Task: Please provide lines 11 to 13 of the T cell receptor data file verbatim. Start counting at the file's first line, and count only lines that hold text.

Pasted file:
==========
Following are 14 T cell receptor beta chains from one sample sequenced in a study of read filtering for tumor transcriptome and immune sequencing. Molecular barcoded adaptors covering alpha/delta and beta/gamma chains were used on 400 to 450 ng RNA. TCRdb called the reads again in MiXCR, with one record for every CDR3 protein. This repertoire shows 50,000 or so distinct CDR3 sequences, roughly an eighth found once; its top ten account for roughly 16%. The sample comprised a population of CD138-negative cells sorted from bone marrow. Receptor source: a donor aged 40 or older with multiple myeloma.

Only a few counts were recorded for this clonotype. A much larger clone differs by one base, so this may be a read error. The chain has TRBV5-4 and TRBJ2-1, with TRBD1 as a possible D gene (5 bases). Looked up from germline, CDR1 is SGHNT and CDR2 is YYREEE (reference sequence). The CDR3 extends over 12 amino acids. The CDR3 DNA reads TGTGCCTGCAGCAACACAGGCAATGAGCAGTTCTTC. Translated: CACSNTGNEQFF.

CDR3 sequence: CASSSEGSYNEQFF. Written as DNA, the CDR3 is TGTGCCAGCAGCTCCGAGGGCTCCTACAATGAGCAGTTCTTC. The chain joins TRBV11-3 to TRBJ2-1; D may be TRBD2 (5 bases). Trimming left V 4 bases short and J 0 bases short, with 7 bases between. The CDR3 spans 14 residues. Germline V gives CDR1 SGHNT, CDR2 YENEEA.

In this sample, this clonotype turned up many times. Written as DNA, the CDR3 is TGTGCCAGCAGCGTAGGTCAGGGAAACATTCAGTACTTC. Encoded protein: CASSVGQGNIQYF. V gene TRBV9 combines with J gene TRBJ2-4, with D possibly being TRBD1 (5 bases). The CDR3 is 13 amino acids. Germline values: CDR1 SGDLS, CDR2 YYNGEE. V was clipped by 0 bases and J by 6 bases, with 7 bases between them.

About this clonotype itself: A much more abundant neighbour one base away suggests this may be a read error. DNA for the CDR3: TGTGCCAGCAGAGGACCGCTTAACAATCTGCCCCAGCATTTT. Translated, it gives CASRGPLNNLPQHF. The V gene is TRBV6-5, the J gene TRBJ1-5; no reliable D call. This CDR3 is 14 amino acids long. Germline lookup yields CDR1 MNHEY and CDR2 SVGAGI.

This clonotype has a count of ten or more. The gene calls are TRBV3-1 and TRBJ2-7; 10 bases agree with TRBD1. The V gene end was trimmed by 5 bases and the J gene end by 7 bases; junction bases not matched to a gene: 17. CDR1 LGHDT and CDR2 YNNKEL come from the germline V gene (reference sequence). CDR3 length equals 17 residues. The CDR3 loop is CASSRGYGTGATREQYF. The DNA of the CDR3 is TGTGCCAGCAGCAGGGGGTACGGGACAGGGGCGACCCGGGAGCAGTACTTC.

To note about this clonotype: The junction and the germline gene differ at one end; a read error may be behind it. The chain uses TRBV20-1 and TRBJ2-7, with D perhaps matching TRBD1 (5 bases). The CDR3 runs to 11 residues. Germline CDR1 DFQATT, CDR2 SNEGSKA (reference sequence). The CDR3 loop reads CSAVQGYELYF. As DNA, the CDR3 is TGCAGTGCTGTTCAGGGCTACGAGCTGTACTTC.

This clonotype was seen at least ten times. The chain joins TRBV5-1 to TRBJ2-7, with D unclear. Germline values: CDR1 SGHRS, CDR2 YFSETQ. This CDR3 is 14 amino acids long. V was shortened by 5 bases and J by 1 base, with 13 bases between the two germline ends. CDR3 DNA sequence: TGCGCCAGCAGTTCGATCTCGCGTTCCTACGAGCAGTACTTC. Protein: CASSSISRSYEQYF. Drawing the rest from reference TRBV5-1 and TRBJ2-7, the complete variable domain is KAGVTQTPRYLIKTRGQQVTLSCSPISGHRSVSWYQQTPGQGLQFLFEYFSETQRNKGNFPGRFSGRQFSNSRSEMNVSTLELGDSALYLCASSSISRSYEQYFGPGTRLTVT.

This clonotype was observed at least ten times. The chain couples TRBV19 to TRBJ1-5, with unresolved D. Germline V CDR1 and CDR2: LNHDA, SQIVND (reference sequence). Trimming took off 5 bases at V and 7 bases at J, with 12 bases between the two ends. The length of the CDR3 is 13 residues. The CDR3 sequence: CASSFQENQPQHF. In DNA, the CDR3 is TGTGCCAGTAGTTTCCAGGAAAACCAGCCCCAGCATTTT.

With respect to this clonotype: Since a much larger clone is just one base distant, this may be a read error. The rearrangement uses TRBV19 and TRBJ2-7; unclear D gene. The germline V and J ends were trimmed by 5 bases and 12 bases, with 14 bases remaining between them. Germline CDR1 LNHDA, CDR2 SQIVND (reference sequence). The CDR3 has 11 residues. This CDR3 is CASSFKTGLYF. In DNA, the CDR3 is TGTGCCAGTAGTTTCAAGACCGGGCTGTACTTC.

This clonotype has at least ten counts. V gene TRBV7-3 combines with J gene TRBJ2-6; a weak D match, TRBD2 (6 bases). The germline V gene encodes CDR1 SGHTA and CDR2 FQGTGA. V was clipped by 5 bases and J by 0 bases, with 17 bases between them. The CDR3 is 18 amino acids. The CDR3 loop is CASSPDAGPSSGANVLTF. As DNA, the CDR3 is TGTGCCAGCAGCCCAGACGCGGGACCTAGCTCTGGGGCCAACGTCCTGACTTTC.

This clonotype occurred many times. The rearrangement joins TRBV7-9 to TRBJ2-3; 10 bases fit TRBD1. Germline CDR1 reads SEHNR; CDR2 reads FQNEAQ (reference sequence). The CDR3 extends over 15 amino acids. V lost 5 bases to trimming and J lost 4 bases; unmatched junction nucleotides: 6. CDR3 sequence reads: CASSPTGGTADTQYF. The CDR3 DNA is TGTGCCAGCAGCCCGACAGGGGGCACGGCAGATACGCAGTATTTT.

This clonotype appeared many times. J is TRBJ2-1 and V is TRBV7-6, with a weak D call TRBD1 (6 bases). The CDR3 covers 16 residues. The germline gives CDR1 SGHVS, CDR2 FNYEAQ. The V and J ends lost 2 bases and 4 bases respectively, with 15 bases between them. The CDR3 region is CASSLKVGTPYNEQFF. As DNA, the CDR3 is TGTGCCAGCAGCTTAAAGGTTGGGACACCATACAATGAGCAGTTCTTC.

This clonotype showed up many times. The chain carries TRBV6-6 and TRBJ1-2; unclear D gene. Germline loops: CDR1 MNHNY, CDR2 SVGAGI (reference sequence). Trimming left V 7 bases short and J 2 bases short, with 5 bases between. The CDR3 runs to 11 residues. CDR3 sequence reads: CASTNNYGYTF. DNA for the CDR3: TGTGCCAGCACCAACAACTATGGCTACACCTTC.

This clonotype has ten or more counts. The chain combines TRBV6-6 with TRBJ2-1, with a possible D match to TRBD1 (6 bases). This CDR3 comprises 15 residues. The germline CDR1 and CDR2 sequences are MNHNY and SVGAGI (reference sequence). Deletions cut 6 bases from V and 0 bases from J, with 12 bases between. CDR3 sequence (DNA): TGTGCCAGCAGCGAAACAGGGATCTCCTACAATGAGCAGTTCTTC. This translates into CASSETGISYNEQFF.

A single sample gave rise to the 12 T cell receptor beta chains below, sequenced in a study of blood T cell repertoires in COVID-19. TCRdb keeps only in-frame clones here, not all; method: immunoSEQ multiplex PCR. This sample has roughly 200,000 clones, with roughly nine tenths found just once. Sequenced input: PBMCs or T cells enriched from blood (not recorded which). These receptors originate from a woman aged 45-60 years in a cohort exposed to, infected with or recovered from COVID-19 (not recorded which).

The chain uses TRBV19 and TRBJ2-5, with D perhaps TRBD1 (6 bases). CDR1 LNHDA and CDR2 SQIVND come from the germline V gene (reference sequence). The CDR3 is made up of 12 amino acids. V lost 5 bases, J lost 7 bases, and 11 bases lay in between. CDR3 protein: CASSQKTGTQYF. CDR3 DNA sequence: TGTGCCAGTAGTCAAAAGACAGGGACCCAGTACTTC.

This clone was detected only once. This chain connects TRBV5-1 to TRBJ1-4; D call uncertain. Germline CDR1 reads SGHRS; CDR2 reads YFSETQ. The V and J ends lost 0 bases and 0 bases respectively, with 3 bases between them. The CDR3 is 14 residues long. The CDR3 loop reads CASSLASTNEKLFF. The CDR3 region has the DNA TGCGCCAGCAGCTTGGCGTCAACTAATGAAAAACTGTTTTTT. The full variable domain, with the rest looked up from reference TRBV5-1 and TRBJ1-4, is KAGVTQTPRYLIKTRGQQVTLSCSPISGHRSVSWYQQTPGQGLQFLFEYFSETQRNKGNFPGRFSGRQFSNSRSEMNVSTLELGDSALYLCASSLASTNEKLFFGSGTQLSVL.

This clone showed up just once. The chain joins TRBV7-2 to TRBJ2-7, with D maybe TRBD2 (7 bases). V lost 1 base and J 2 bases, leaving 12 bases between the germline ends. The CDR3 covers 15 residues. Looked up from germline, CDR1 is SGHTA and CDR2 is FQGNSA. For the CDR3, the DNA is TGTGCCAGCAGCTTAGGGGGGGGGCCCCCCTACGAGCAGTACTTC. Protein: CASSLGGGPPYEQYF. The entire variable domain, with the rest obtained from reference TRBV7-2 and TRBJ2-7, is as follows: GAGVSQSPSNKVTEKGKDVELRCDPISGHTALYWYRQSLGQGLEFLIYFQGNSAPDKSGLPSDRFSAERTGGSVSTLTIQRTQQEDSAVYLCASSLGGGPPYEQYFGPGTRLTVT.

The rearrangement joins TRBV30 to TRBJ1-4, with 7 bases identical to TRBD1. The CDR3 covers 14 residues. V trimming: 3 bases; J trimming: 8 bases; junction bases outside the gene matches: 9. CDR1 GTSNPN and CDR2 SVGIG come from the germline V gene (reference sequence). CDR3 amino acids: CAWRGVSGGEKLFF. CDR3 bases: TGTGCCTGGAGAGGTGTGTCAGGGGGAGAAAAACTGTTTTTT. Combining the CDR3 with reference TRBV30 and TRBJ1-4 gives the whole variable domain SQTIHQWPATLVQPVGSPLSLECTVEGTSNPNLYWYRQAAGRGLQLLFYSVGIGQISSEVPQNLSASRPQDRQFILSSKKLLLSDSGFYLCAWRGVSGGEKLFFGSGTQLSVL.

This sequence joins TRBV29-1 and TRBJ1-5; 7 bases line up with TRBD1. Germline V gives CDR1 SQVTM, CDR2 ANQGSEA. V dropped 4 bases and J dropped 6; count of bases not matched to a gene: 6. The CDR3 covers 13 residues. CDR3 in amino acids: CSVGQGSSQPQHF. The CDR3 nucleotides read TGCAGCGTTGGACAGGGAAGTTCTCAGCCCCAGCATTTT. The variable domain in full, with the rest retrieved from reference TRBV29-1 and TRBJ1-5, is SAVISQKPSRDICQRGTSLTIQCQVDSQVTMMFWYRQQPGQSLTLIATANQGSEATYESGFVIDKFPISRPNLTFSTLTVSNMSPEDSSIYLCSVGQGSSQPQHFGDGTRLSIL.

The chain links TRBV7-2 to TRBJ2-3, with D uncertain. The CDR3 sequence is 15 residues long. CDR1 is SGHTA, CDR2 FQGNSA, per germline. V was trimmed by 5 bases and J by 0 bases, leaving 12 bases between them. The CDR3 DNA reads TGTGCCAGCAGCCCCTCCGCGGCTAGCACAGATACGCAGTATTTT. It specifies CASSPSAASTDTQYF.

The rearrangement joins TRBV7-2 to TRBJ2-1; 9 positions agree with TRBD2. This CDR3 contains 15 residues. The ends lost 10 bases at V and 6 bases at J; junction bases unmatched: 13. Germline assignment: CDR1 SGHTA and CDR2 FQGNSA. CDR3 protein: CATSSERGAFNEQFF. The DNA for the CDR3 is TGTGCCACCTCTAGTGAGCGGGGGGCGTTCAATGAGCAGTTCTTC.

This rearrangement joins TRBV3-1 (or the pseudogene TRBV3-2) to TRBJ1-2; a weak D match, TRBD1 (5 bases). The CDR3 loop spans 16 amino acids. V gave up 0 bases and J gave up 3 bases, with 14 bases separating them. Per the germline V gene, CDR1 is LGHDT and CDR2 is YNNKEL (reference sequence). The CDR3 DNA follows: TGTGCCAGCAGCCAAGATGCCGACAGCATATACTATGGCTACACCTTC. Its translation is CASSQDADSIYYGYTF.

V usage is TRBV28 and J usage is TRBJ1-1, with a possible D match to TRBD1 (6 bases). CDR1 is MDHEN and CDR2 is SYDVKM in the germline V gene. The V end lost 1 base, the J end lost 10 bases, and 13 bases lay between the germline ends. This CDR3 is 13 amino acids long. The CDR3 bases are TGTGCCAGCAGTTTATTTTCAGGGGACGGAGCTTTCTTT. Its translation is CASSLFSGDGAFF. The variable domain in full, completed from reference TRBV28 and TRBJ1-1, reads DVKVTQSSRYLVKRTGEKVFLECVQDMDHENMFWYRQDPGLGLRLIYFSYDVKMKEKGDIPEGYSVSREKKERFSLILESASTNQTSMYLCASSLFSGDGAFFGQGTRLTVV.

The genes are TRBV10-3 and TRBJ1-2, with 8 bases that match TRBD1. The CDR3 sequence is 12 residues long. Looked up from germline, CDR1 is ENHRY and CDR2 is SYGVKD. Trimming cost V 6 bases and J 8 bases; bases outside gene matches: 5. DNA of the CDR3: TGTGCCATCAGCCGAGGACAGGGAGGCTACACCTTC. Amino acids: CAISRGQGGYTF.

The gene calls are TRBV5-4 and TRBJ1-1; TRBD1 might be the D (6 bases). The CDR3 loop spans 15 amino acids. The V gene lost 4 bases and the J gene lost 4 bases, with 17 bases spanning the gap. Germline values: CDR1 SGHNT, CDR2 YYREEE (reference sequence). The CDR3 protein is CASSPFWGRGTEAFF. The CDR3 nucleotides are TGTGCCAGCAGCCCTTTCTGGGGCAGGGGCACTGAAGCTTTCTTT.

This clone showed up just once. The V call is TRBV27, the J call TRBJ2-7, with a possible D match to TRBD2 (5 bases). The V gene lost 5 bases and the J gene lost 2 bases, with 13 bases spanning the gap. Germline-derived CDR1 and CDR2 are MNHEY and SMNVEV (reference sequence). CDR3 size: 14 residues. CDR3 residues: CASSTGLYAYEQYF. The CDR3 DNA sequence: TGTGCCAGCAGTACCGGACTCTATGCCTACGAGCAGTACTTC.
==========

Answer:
This clonotype has at least ten counts. V gene TRBV7-3 combines with J gene TRBJ2-6; a weak D match, TRBD2 (6 bases). The germline V gene encodes CDR1 SGHTA and CDR2 FQGTGA. V was clipped by 5 bases and J by 0 bases, with 17 bases between them. The CDR3 is 18 amino acids. The CDR3 loop is CASSPDAGPSSGANVLTF. As DNA, the CDR3 is TGTGCCAGCAGCCCAGACGCGGGACCTAGCTCTGGGGCCAACGTCCTGACTTTC.

This clonotype occurred many times. The rearrangement joins TRBV7-9 to TRBJ2-3; 10 bases fit TRBD1. Germline CDR1 reads SEHNR; CDR2 reads FQNEAQ (reference sequence). The CDR3 extends over 15 amino acids. V lost 5 bases to trimming and J lost 4 bases; unmatched junction nucleotides: 6. CDR3 sequence reads: CASSPTGGTADTQYF. The CDR3 DNA is TGTGCCAGCAGCCCGACAGGGGGCACGGCAGATACGCAGTATTTT.

This clonotype appeared many times. J is TRBJ2-1 and V is TRBV7-6, with a weak D call TRBD1 (6 bases). The CDR3 covers 16 residues. The germline gives CDR1 SGHVS, CDR2 FNYEAQ. The V and J ends lost 2 bases and 4 bases respectively, with 15 bases between them. The CDR3 region is CASSLKVGTPYNEQFF. As DNA, the CDR3 is TGTGCCAGCAGCTTAAAGGTTGGGACACCATACAATGAGCAGTTCTTC.